By Dr Liz Cameron CBE, Chief Executive of the Scottish Chambers of Commerce
Economic inequality remains deeply embedded in society and although Scotland and the UK has come a long way in recent decades, women remain in the minority when it comes to owning and running businesses in Scotland.
Statistics from Business Gateway highlight that men are still almost twice as likely to start businesses as women. Factor in the recent impact of the pandemic which revealed that women were 47% more likely to have permanently lost their job or quit, and 14% were more likely to have been furloughed since the start of the crisis and it’s clear that women still have a mountain to climb.
SCC are actively working to support more female leaders and role models across Scotland who can inspire an inclusive style of leadership in business and civic Scotland.
The Scottish Chambers of Commerce is proud of its record when it comes to supporting women in business, with many of our Chamber Network now led by female chief executives.
We have specifically run dedicated business support and entrepreneurship initiatives for women such as Women’s Business Mentoring and Future Female Business Leaders. These initiatives resulted in the successful matching of over 2,000 businesses with experienced business mentors including 77 female business owners matched with a dedicated business mentor.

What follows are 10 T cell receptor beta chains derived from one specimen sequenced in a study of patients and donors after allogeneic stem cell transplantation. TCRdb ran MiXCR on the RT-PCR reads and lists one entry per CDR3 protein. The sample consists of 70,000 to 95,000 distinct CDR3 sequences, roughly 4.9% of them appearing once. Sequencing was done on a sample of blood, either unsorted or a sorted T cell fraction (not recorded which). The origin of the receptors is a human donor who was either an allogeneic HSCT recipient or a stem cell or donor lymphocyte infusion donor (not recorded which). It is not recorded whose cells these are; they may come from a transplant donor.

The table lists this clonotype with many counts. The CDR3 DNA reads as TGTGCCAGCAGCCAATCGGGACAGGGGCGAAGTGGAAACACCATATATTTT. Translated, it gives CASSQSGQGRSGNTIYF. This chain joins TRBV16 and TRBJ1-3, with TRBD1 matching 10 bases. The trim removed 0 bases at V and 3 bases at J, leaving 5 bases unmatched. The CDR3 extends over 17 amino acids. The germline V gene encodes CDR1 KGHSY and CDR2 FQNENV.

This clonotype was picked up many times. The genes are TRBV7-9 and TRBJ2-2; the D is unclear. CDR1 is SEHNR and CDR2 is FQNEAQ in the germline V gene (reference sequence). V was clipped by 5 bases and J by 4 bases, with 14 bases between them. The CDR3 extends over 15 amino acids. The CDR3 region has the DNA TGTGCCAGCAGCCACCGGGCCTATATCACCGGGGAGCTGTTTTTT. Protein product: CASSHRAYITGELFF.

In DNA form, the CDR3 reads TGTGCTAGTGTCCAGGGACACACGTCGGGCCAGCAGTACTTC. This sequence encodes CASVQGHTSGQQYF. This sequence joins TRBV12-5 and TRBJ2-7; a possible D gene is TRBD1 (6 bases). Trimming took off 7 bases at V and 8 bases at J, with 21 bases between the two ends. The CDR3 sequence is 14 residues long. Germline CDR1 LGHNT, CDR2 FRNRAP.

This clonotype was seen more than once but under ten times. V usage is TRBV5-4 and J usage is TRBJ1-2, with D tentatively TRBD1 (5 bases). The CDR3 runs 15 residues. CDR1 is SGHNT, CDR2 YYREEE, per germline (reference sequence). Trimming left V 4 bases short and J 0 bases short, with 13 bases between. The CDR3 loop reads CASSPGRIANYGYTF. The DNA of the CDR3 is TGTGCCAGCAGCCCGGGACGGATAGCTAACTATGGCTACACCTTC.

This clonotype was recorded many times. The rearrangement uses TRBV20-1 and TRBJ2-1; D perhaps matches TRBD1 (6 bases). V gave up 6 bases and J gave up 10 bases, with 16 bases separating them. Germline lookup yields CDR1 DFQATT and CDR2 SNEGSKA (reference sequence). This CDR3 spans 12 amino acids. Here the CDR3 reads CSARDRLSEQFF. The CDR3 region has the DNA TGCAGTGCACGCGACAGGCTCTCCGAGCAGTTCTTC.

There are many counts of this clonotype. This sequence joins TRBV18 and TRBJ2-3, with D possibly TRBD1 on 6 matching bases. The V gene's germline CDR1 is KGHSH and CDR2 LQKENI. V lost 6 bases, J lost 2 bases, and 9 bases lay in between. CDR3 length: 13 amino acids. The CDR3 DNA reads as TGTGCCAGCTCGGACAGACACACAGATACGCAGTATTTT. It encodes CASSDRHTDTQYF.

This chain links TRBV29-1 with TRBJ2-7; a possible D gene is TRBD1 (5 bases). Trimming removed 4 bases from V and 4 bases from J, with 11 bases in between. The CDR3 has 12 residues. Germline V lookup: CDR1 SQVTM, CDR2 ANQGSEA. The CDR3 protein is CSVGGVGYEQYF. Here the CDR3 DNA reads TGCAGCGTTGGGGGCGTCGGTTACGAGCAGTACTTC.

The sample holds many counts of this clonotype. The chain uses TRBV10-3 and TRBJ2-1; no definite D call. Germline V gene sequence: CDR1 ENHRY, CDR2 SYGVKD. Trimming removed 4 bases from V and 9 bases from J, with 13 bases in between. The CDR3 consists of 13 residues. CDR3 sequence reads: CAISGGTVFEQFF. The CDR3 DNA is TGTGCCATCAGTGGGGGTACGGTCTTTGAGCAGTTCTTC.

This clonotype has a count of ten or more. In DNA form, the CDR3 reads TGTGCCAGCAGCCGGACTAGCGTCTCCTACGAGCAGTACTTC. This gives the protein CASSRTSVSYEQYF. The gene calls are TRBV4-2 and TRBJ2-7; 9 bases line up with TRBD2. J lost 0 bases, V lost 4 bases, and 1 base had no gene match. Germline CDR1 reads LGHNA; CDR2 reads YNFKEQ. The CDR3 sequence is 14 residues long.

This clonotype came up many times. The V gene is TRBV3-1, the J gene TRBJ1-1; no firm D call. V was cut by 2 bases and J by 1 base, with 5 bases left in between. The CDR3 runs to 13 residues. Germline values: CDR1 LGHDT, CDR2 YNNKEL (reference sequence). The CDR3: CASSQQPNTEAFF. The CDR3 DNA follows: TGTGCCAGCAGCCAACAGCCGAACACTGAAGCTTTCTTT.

The B2B mentoring offered to businesses delivers real results including new jobs, increasing turnover and new orders. We have also increased the number of women-owned businesses supported through Business Mentoring, increasing from 39% in 2016 to 47% in 2019.
It is worth highlighting that there is also plenty of evidence to show that emphasis on diversity is key to business and economic success.
A drive to support more women to succeed in business is not just morally right, but also proven to generate better performance for businesses. More women on boards and in senior positions leads to better innovation, improved sales revenues and margins and increased satisfaction and productivity. For example, McKinsey reports that gender diverse companies are 15 per cent more likely to have financial returns above their national median.
The Scottish Government recognise the importance of supporting women in business and Scotland’s first female Cabinet Secretary for Finance and the Economy, Kate Forbes, has highlighted investment in the Women’s Business Centre and the Women in Enterprise Framework in the recently published National Strategy for Economic Transformation. This should open up opportunities for more women to enter the labour market, start businesses and increase female entrepreneurship over the coming decade.
SCC remain dedicated to playing our part in supporting the current and next generation of female business leaders and as Scotland’s business community collectively rebuild our economy and return to growth in the wake of Brexit and the Covid-19 pandemic, there will be more opportunities than ever before for female entrepreneurs and business leaders to forge the road ahead.